Government offering Senkakus owner ¥2 billion for contested isles

Kyodo

The government is making a ¥2 billion bid for the Senkaku Islands as it forges ahead with a plan to bring them under state control around next month, sources familiar with the matter said Sunday.

The government is engaged in serious behind-the-scenes talks with the Kurihara family, which owns four of the five isles at the center of Japan’s diplomatic strife with China.

Although members of the Kurihara family had earlier said they would only entertain bids from the Tokyo Metropolitan Government, the family has recently taken a more flexible stance on accommodating the government’s desire to buy them, the sources said.

Hawkish Tokyo Gov. Shintaro Ishihara got the whole idea rolling in April by proposing to buy the islets of Uotsuri, Kitakojima and Minamikojima to clarify Japan’s ownership. This eventually goaded the national government into making a bid.

Anti-Japan protests have been taking place throughout China to assert Beijing’s sovereignty claims over the islands, which lie southwest of Okinawa in the East China Sea. The protests were spurred by the arrest of a group of Hong Kong activists that managed to land on the biggest islet, Uotsuri, earlier this month.

The Senkaku Islands have been administered by Japan since 1895. China and Taiwan — which know them as Diaoyu and Tiaoyutai, respectively — began making claims to them in the 1970s after U.N. studies suggested potentially lucrative gas fields might be near them. Of the five main uninhabited islets, Taishojima, the smallest one, is already owned by the central government, which is leasing the other four.

According to the sources, Deputy Chief Cabinet Secretary Hiroyuki Nagahama secretly approached the Kurihara family around the end of July on orders from Prime Minister Yoshihiko Noda.

Talks with the metropolitan government have stalled over price differences, the sources said, and central government officials have met several times with the family.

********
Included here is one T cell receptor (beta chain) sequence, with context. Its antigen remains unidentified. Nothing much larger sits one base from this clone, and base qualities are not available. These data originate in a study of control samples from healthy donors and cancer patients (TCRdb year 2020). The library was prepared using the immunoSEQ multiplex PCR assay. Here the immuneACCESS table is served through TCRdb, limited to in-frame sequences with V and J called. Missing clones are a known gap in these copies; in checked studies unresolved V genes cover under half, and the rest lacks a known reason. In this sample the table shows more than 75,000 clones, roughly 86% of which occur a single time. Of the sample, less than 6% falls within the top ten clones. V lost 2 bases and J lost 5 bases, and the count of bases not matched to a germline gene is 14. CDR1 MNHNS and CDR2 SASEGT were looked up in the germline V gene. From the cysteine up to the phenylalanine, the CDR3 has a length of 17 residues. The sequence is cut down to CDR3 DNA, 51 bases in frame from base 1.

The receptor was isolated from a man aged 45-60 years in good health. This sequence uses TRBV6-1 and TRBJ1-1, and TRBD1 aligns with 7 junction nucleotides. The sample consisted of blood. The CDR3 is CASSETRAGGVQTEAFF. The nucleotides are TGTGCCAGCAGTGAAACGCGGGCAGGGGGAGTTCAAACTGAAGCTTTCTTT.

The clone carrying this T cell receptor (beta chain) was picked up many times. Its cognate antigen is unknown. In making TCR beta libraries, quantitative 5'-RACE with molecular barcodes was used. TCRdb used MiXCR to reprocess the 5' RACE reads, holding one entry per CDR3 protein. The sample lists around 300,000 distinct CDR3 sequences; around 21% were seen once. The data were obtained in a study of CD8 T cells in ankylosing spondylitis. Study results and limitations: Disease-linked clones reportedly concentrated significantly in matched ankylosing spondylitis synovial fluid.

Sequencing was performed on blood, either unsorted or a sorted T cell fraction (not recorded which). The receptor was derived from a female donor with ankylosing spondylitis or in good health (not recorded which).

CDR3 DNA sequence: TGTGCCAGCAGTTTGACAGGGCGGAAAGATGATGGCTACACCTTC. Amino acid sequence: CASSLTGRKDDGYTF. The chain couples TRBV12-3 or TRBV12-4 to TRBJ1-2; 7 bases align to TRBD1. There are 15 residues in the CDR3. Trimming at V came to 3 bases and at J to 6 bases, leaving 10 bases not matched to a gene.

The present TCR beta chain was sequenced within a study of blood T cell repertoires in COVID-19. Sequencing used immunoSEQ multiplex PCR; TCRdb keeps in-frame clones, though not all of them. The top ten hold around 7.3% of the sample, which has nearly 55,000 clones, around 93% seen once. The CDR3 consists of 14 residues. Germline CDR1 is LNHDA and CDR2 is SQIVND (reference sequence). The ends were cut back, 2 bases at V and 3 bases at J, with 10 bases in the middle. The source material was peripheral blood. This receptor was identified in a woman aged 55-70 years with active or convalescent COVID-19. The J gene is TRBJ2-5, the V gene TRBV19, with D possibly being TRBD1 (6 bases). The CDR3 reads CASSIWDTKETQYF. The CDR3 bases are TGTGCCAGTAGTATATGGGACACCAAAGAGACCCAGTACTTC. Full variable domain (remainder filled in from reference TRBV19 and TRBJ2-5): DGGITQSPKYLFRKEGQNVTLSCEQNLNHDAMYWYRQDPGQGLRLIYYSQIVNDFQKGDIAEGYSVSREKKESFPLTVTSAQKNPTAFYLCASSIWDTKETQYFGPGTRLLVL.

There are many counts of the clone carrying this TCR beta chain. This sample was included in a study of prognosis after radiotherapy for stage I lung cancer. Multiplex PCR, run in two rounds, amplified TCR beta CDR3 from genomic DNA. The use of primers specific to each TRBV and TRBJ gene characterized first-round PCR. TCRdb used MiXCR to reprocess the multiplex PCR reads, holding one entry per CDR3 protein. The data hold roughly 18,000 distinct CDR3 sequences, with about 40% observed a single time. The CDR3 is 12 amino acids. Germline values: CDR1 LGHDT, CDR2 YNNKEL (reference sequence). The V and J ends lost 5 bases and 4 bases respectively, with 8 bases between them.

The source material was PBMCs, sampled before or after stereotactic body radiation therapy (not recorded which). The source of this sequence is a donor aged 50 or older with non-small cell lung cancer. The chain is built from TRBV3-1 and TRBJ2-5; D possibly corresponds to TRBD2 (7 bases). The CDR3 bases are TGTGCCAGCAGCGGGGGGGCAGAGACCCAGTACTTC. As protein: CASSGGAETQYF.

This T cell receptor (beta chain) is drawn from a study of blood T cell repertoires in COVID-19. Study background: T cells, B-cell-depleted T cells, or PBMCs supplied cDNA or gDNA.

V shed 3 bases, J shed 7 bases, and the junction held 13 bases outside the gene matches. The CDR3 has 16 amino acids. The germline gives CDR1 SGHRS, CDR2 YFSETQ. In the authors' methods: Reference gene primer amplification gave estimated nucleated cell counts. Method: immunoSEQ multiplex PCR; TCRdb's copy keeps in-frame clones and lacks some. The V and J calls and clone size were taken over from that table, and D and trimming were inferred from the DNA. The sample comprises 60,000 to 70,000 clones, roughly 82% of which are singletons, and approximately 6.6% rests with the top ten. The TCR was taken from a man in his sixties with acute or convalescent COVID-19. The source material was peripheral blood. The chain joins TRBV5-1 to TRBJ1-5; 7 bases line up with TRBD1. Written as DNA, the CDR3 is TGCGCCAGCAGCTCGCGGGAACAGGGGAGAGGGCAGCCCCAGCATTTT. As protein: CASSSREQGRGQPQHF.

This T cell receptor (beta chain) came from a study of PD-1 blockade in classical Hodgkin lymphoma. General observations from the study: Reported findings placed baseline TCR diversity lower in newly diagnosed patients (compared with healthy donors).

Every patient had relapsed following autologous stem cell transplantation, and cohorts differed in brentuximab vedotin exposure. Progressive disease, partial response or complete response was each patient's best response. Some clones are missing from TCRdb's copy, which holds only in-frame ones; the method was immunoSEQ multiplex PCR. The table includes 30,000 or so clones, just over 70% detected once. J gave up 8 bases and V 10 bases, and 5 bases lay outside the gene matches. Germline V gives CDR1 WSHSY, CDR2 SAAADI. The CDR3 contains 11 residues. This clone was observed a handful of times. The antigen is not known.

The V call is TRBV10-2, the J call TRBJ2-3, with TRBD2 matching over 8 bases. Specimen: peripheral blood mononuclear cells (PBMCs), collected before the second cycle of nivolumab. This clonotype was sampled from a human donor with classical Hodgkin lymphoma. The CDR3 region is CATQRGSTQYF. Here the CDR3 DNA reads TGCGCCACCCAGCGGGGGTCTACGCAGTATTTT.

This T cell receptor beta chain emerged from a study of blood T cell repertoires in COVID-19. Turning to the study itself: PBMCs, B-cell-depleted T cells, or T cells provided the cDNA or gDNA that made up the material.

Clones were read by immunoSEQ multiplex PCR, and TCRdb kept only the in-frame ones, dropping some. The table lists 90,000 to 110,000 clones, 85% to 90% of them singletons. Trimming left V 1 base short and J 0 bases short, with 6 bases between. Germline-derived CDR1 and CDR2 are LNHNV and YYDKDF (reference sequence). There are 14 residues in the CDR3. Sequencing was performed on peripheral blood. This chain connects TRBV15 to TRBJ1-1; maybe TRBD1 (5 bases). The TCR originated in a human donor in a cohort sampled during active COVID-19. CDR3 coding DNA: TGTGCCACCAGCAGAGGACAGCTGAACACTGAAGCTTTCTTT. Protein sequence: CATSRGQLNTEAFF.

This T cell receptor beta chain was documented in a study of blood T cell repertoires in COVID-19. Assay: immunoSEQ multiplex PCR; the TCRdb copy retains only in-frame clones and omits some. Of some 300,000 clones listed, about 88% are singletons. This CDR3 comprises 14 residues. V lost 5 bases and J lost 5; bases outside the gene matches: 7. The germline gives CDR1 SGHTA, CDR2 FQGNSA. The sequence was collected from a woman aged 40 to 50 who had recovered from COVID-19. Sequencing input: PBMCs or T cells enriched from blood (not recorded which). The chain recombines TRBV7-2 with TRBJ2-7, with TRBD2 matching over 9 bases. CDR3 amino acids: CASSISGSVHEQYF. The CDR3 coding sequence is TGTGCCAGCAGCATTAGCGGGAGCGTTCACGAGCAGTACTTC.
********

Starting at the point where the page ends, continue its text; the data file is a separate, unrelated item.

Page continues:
Earlier this month, the Kuriharas cancelled a meeting with the outspoken Ishihara, a nationalist who insists the purchase will clarify the disputed isles’ ownership.

In Noda’s government, calls have been growing since the Aug. 15 landing to quickly put the Senkakus under state control. With China set to install in a new president this autumn, Japan doesn’t want to risk irritating Beijing over the issue around that time. So Noda’s government is stepping up efforts to buy them, the sources said.

Ishihara is proposing that the government nationalize the islands after Tokyo buys them. But senior officials in Noda’s government are not supportive of Ishihara’s proposal, saying “there is no guarantee that nationalization will come through,” and even if there was, it would likely take too much time.

On Wednesday, the metropolitan government asked the central government for permission to land on the islands to conduct a prepurchase survey but was unable to attach a consent form from the owner.

The central government has been leasing the four islands from the family for many years and “bans” unauthorized landings in principle. The officials, who declined to be named, said the government is unlikely to grant permission.

As of last week, the metropolitan government had received about ¥1.4 billion in donations from people across the country for Tokyo’s bid.

Last Friday, Noda told a news conference that he had already met with Ishihara about the metropolitan government’s plan to buy the Senkakus, and there is speculation that the pair discussed what to do with the donations collected by Tokyo.